Granger observes Fourth of July

Community turns out to Hisey Park

The Granger Pond, where Highway 223 crosses the Yakima River, makes for an ideal place for a fireworks show. Mostly all of the spent fireworks fall into water.

Photo by Ted Escobar
The Granger Pond, where Highway 223 crosses the Yakima River, makes for an ideal place for a fireworks show. Mostly all of the spent fireworks fall into water.



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From front to back, brothers Joel Reyes, Geovanni Vasquez and Edward Vasquez ride one of Granger’s 32 dinosaurs before the Fourth of July Fireworks Show.

— You didn’t have to ask where to find the Fourth of July Fireworks Show here Tuesday night.

Just about the entire community was a fireworks show — again.

Granger is one of the few Yakima Valley communities that allows safe fireworks for Independence Day. You can describe what happens as wild and

wilder.

A cool wild, that is. Nobody is trying to burn down the town.

Fireworks are to Grangerites what guns are to defenders of the 2nd Amendment. They don’t appreciate efforts to ban or limit them.

The Granger City Council tried to ban fireworks entirely this year. That brought about a strong protest.

In an attempt to tone things down some, the council allowed legal fireworks only.

It also decided to require permits, charging resident revelers $50 to celebrate.

But those rules don’t go into effect until next year.

So on Tuesday evening, Granger was fireworks central, again.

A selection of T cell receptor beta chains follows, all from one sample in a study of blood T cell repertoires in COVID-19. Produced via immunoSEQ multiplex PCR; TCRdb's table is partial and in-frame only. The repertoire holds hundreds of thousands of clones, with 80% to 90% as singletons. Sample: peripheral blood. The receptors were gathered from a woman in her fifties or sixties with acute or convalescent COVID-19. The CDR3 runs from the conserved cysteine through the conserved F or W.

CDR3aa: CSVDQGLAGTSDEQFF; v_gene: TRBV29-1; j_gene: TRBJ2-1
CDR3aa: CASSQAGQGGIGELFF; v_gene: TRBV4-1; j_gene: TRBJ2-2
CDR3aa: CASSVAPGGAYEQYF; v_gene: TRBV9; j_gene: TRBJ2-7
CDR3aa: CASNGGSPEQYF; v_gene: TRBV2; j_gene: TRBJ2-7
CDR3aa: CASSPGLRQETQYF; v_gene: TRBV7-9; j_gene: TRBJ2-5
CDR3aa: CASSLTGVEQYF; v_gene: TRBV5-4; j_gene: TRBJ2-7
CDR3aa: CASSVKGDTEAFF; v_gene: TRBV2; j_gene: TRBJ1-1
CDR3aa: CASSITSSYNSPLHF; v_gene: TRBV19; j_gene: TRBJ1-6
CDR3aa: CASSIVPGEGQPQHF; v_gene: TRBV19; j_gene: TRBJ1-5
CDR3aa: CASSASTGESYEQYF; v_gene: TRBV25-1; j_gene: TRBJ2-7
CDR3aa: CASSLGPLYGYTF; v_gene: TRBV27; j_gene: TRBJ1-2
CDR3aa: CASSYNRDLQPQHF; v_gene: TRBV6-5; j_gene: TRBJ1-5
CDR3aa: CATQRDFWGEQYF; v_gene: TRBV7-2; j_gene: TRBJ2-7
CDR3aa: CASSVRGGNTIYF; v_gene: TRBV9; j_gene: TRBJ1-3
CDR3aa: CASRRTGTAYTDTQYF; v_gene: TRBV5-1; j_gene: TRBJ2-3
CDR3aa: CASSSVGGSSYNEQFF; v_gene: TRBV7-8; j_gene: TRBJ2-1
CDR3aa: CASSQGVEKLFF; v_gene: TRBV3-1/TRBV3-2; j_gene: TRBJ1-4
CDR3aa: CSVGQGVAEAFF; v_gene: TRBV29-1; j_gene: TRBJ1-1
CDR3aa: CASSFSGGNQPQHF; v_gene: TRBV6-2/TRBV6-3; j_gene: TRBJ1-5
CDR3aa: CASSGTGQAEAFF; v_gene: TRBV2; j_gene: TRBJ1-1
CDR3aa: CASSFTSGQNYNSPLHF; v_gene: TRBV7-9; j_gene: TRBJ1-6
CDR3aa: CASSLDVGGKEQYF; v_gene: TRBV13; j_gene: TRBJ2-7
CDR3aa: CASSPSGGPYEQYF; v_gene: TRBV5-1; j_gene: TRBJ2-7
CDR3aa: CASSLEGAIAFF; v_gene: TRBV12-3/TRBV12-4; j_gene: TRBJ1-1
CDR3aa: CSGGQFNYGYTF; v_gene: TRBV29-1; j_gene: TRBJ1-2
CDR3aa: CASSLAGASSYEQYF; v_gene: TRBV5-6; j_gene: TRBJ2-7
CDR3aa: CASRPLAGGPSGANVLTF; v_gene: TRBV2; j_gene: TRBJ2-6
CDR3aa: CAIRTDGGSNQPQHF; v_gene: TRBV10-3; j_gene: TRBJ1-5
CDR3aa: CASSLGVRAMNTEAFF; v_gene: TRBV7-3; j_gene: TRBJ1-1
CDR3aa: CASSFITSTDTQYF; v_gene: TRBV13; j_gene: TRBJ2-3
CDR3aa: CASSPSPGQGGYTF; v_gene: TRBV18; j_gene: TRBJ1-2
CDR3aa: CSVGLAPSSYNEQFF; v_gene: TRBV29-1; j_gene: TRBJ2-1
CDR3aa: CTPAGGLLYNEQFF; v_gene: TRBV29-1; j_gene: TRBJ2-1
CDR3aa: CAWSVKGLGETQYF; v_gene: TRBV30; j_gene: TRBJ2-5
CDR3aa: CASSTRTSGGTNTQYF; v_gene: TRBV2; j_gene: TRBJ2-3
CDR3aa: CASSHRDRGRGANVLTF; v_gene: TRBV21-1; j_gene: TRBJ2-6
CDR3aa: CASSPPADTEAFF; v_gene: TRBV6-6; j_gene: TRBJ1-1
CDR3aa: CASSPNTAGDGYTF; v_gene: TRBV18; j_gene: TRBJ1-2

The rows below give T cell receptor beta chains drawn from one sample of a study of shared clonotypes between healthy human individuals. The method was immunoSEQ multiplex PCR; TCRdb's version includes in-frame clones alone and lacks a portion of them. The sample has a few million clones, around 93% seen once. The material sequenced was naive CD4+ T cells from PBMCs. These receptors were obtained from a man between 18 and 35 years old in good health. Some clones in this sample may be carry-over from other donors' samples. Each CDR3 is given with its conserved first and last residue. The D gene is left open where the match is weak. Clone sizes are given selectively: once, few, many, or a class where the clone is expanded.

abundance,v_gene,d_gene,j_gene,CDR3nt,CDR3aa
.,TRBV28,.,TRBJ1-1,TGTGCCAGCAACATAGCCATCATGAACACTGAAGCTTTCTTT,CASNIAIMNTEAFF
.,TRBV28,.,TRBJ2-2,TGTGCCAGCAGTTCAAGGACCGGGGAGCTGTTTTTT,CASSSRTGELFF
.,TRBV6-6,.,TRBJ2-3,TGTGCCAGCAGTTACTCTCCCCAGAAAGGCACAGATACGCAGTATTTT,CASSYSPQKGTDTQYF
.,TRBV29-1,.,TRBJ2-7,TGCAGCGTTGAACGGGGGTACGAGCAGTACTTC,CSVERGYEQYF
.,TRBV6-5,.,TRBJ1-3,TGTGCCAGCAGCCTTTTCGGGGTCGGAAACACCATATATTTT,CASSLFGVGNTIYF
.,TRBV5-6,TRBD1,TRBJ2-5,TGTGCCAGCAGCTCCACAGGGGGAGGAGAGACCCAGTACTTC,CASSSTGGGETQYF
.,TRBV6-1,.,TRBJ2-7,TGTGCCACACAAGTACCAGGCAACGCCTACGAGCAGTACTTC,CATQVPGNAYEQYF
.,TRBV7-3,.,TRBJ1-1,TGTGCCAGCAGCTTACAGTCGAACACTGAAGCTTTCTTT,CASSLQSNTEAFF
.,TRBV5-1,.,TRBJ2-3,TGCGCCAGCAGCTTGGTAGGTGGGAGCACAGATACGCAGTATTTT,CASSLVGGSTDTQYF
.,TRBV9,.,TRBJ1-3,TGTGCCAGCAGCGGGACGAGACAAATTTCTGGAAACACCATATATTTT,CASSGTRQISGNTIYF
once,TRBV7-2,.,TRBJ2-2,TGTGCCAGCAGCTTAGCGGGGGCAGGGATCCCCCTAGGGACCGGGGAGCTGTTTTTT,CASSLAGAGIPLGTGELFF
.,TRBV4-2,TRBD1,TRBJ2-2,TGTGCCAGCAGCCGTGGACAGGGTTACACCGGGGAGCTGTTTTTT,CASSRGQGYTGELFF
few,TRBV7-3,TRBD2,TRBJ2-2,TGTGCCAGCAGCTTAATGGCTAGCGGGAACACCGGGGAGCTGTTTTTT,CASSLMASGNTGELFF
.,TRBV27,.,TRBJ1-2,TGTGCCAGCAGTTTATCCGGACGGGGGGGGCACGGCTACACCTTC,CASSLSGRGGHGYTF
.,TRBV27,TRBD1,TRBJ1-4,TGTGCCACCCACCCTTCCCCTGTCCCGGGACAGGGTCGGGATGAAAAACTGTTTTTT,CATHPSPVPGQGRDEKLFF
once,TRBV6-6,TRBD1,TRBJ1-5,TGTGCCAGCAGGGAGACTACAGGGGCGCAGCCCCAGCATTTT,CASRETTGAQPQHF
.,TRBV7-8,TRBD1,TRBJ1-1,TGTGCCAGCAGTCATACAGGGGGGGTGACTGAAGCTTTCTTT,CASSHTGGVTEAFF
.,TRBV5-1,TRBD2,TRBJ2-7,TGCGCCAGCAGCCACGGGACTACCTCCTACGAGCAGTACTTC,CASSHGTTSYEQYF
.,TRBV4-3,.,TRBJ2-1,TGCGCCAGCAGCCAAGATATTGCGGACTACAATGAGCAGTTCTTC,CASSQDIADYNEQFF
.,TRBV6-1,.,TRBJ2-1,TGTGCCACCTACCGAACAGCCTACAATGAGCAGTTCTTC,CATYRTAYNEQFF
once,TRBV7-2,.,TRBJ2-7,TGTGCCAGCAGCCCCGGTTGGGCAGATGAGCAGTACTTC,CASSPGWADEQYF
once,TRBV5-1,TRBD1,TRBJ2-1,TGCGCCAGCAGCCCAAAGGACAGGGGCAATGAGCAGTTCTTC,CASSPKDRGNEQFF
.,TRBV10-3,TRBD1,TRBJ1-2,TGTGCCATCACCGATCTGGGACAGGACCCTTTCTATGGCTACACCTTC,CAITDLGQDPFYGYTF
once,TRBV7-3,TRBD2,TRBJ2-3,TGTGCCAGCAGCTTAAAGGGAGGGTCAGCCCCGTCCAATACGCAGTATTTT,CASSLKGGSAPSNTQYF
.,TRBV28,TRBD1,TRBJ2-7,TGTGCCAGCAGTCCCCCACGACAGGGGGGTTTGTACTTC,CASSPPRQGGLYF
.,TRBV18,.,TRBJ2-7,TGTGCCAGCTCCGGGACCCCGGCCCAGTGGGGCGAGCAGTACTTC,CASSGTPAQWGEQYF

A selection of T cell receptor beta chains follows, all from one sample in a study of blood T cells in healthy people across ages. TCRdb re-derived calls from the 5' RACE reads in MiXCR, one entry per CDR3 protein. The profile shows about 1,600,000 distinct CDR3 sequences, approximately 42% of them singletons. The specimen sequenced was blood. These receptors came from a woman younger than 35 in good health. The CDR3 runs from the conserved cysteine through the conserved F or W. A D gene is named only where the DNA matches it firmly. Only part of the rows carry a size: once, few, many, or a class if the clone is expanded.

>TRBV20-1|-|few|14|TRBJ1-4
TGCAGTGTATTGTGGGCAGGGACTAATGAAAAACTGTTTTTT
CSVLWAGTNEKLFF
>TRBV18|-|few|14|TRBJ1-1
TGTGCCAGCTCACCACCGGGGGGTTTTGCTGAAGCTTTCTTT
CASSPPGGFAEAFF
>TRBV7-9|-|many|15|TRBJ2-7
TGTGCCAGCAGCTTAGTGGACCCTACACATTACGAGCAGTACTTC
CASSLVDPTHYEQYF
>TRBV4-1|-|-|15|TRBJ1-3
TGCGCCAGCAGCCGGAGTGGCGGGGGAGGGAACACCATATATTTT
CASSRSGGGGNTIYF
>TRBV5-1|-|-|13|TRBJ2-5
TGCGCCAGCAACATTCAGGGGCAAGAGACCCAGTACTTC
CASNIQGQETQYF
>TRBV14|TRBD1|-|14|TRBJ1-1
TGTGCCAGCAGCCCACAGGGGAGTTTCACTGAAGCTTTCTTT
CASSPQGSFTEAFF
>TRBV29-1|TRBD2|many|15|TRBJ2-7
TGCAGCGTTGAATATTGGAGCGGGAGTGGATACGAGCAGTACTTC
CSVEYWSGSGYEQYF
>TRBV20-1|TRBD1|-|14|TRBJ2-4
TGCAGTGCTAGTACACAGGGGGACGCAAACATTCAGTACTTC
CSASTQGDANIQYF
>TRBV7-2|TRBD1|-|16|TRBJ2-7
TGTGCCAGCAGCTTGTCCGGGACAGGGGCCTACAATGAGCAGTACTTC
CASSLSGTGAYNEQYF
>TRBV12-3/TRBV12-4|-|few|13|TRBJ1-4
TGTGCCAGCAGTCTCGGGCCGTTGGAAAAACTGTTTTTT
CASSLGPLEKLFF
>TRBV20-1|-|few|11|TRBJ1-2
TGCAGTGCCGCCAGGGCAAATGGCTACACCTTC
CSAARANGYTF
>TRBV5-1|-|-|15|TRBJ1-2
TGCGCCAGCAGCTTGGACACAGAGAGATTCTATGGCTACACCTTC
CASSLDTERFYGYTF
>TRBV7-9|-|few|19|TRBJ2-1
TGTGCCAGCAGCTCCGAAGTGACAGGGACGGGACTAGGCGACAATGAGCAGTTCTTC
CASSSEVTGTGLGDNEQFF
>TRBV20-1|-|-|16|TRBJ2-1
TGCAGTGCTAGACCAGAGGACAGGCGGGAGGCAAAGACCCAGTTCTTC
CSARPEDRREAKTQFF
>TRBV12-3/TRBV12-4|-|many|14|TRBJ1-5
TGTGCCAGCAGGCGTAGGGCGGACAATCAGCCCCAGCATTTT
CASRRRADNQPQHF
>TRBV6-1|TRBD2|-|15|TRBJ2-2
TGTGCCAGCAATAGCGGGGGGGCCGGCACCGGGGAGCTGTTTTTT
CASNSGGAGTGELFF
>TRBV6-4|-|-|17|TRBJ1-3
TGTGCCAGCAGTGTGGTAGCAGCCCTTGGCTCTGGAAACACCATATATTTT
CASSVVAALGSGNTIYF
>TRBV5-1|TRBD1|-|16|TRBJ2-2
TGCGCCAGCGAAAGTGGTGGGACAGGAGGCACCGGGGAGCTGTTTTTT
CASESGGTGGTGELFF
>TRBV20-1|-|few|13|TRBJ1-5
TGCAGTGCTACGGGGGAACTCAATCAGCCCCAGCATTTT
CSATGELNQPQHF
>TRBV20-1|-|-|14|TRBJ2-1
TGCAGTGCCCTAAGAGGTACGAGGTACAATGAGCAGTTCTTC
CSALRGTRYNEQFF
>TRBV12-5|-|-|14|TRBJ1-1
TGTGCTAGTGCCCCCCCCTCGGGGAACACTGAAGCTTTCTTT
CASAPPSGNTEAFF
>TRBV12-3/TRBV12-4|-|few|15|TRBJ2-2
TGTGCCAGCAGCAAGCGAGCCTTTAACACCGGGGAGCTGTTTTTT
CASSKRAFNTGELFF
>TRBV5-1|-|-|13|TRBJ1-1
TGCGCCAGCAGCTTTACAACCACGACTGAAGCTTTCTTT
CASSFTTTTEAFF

“If this was an indication, I’m guessing there will be a lot of people taking out permits next year,” City Clerk Alice Koerner said.

Revelers began showing up in Hisey Park around 7:30 p.m. to get ready for the 10 p.m. city display.

Noise-only fireworks were already going off at 7:30. The sky started lighting up at about 9 p.m.

Probably half of the crowd — estimated to be about 700 people — had its place staked out early.

Spectators sat on blankets, on the grass, at park benches, in cars and on cars looking northward, away from the park.

There were about 15 locations in that vicinity, stretched in a neat quarter-mile line, where fireworks were going up.

These were not cheap efforts. It seemed everybody was attempting to outdo the real show.

“It was incredible,” City Clerk Alice Koerner said. “I’m sure they spent a lot more than the city.

The city contracted Alpha Pyrotechnics of Yakima to do the show. It cost $4,000.

The townspeople, en masse, outdid the actual show, but nobody could touch Alpha one-on-one. Alpha launched its fireworks high into the sky, well above the folks’ fireworks. The sound made you wonder if that was how things sounded during a Revolutionary War Battle.

The home-based shows were just as entertaining. The spectators were treated to about an hour-and-half of fireworks all together..

John and Nikki Estill, their son Johnny and daughter Dakota came from Yakima for the fun.

“We came last year, and we really enjoyed it,” John said.



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